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Buckwheat Groats

Buckwheat groats are highly appreciated for their rich nutrients and innumerable health benefits. Containing no gluten protein, raw and sprouted buckwheat groats are excellent substitutes for whole grains in the gluten-free diet.
Despite the name, buckwheat is not even a distant relative of wheat. While wheat is a monocot and true cereal, buckwheat is a dicot and pseudocereal. It is actually a seed of the Fagopyrum plant, and share plant family with sorrel and rhubarb. Also, there are two other wild buckwheat varieties, which are edible. In the market, you will find buckwheat groats and flour based on these whole grains.
The partly processed, hulled buckwheat grains are called buckwheat groats. Commonly consumed as an alternative to rice grains, they are sold as raw or toasted versions. Buckwheat cereals are available throughout the year.
While the bitter-tasting raw grains are not applicable for direct cooking, they have more flavor than the toasted groats. The toasted grain is called kasha, and forms a staple food in European and American diet. Taste wise, buckwheat grains are tender with slight nutty and earthy in flavor.

Nutritional Content

Though buckwheat groats are grouped under pseudocereals, they are used in the same way as true cereals. What makes them more interesting is the lack of gluten protein. A one cup serving (164 g.) of dry, roasted buckwheat grains yields 567 calorie, while the same amount of cooked grains provide 155 calories.
Buckwheat cereals contain high percentage of proteins, carbohydrates, B vitamins, rutin, lecithin, tryptophan, dietary fiber, calcium, manganese, magnesium, iron, selenium, and several phytonutrients.
Buckwheat is the best grain substitute for people who are sensitive to gluten. It is claimed that this whole grain is a rich source of eight essential amino acids. Buckwheat is beneficial for lowering risk of hypertension, high cholesterol, and other cardiovascular diseases.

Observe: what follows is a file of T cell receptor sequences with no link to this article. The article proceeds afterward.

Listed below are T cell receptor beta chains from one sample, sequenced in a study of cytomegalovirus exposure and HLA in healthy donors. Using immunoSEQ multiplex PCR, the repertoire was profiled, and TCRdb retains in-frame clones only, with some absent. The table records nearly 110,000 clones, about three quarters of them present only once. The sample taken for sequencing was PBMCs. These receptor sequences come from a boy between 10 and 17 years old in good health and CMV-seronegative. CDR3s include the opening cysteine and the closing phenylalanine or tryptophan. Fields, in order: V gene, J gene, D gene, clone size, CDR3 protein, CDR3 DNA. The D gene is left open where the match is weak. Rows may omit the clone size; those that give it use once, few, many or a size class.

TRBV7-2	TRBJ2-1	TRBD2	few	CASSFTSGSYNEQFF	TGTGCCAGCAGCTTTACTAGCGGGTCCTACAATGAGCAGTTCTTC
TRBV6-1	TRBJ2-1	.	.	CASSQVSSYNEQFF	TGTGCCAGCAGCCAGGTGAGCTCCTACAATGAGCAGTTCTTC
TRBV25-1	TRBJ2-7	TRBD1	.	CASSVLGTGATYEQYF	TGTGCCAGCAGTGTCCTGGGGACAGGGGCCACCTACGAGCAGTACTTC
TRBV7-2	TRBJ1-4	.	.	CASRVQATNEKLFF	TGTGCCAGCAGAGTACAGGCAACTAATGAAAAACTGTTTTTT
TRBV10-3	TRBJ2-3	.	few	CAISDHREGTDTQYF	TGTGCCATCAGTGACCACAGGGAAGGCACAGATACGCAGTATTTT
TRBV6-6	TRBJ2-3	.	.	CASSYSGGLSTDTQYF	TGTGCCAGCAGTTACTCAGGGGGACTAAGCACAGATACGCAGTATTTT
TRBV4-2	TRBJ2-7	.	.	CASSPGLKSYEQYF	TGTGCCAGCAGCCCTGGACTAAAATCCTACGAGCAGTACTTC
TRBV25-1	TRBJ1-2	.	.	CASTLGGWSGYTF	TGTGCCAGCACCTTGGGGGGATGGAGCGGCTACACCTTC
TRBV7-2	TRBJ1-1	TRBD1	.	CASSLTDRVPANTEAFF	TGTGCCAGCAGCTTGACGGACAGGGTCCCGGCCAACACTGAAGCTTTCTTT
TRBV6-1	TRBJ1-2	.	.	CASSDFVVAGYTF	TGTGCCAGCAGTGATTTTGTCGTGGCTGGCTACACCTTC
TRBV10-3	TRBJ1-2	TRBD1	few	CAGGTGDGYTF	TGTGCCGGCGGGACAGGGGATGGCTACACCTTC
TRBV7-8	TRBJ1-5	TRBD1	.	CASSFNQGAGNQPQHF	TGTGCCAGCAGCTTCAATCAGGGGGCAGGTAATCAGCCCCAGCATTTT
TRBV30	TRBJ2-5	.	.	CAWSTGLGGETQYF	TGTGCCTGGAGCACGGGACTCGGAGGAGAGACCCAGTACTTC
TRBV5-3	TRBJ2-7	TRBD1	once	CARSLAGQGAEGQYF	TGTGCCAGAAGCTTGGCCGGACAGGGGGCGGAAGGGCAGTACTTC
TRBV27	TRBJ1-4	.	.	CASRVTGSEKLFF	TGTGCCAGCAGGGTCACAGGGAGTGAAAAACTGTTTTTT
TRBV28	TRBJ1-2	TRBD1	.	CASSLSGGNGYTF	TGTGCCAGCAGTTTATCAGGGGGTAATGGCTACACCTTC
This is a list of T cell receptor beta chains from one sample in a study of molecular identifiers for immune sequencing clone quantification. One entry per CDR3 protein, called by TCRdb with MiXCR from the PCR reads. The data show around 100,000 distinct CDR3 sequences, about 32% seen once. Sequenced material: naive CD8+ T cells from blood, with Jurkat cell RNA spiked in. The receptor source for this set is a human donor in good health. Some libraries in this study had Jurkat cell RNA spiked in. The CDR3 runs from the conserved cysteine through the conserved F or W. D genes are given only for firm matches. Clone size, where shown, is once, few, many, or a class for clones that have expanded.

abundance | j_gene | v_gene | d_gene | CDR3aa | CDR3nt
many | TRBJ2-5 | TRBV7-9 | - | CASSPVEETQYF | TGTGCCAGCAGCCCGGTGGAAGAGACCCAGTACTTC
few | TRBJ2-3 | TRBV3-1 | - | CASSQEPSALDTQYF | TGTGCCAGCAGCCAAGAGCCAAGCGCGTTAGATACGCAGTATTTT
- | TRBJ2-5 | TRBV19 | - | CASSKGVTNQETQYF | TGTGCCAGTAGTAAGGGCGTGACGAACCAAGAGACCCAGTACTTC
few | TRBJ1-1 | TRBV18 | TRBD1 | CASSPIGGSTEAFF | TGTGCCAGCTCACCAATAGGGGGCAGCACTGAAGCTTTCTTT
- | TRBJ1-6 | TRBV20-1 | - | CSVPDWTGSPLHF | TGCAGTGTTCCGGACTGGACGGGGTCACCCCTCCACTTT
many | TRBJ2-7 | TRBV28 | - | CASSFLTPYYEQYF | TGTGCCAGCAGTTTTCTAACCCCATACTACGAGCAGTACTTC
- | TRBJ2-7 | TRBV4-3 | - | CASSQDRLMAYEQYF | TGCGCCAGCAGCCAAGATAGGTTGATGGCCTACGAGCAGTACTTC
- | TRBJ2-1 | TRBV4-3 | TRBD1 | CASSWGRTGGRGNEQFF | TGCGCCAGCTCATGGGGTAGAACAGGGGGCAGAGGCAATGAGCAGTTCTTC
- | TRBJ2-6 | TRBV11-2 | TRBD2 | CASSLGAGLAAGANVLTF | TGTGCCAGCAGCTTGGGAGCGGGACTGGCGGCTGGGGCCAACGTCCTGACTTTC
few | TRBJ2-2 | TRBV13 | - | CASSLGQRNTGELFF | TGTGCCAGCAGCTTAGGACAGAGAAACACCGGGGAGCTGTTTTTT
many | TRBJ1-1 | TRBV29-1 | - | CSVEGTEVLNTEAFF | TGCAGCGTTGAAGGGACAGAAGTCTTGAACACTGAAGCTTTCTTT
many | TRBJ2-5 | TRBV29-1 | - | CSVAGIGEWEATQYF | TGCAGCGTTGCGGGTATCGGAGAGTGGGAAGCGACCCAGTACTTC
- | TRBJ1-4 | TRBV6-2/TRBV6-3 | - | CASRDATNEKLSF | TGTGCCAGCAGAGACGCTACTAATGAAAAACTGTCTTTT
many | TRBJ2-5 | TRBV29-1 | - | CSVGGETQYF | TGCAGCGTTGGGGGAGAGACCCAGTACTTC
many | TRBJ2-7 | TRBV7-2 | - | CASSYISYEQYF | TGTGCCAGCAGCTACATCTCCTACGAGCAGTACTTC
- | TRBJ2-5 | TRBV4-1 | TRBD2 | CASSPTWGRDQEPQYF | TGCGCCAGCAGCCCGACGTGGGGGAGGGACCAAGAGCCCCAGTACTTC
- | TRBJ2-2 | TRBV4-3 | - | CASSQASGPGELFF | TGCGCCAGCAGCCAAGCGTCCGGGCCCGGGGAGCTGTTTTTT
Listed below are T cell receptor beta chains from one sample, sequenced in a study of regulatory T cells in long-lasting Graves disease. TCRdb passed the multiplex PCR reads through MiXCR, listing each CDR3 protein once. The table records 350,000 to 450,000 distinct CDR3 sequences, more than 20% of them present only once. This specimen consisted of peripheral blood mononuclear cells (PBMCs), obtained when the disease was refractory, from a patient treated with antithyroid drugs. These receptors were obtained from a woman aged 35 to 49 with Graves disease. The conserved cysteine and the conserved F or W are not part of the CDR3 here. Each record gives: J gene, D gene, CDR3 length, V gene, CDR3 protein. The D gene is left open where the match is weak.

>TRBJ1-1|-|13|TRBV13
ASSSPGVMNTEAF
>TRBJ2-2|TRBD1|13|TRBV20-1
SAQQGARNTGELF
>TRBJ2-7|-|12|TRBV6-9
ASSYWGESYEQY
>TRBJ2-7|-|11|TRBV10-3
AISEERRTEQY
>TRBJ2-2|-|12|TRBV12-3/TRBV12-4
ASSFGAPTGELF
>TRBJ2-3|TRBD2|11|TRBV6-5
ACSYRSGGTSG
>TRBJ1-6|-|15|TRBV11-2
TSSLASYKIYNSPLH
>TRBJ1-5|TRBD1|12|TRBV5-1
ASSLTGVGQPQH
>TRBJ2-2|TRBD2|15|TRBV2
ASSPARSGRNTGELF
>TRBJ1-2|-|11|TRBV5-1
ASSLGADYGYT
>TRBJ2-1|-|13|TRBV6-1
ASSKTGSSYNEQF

The high amount of flavonoid content aids in reducing unhealthy lipid accumulation in the body. Being a potential source of insoluble fiber, this pseudocereal works wonders in avoiding gallstone formation. Besides these, diabetic patients benefit from buckwheat groats, in terms on better control over blood sugar level.

Method of Cooking

Cooking buckwheat groats is no different from cooking other cereals. They can be used in any food recipe that calls for rice grains. So, you can expect the versatility of this healthy pseudocereal. However, raw or whole white grains are slightly bitter in taste. Hence, slight toasting in oil (till grains turn rust colored) is done before actual cooking.
The popular methods for cooking are absorption (most commonly followed technique), boiling, and steaming. If you know how to make steamed rice, you can easily cook plain buckwheat. The thumb rule is not to overcook them, or you will get a mushy dish.
Best part is you can reap the health benefits of sprouted grains by sprouting buckwheat grains. For this, you will need unhulled, raw groats, not the toasted ones. To start with sprouting procedure, add some unhulled grains in a colander and wash them under running water.
Transfer the grains in a large bowl and pour water, till the level is about 1 inch from the grains. Soak them for 30-60 minutes, and add them in a strainer. Rinse properly and keep aside. In a shallow pan, line a wet cotton cloth, and add rinsed grains. Cover with another wet cotton cloth and leave for sprouting.
After about 1-2 days, you will notice sprouting of buckwheat groats. For best sprouts, ensure that you wet the cloth once after every 8-12 hours. The sprouted buckwheat is excellent for making salads.
In case of non availability, you can use millet and quinoa as substitutes. In addition to whole grains, you can include buckwheat flour and use it in making noodles, crepes, pancakes, muffins, and other baking recipes.